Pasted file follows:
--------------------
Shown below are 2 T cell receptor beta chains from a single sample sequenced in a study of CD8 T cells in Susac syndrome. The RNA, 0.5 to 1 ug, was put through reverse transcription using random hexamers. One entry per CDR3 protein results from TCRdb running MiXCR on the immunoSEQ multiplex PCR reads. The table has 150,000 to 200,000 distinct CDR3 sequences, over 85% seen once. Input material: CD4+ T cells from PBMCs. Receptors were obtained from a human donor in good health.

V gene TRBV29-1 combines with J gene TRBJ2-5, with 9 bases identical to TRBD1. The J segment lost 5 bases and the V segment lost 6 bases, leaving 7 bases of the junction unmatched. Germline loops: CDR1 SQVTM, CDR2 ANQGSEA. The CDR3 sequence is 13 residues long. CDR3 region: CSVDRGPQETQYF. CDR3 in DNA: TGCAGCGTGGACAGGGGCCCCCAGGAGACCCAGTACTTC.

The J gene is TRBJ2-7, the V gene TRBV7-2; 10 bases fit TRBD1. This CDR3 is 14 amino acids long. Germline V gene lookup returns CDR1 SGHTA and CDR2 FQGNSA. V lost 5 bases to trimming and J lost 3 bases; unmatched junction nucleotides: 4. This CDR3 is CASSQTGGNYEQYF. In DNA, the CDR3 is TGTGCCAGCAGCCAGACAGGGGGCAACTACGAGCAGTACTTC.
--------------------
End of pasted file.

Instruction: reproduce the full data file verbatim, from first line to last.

Shown below are 2 T cell receptor beta chains from a single sample sequenced in a study of CD8 T cells in Susac syndrome. The RNA, 0.5 to 1 ug, was put through reverse transcription using random hexamers. One entry per CDR3 protein results from TCRdb running MiXCR on the immunoSEQ multiplex PCR reads. The table has 150,000 to 200,000 distinct CDR3 sequences, over 85% seen once. Input material: CD4+ T cells from PBMCs. Receptors were obtained from a human donor in good health.

V gene TRBV29-1 combines with J gene TRBJ2-5, with 9 bases identical to TRBD1. The J segment lost 5 bases and the V segment lost 6 bases, leaving 7 bases of the junction unmatched. Germline loops: CDR1 SQVTM, CDR2 ANQGSEA. The CDR3 sequence is 13 residues long. CDR3 region: CSVDRGPQETQYF. CDR3 in DNA: TGCAGCGTGGACAGGGGCCCCCAGGAGACCCAGTACTTC.

The J gene is TRBJ2-7, the V gene TRBV7-2; 10 bases fit TRBD1. This CDR3 is 14 amino acids long. Germline V gene lookup returns CDR1 SGHTA and CDR2 FQGNSA. V lost 5 bases to trimming and J lost 3 bases; unmatched junction nucleotides: 4. This CDR3 is CASSQTGGNYEQYF. In DNA, the CDR3 is TGTGCCAGCAGCCAGACAGGGGGCAACTACGAGCAGTACTTC.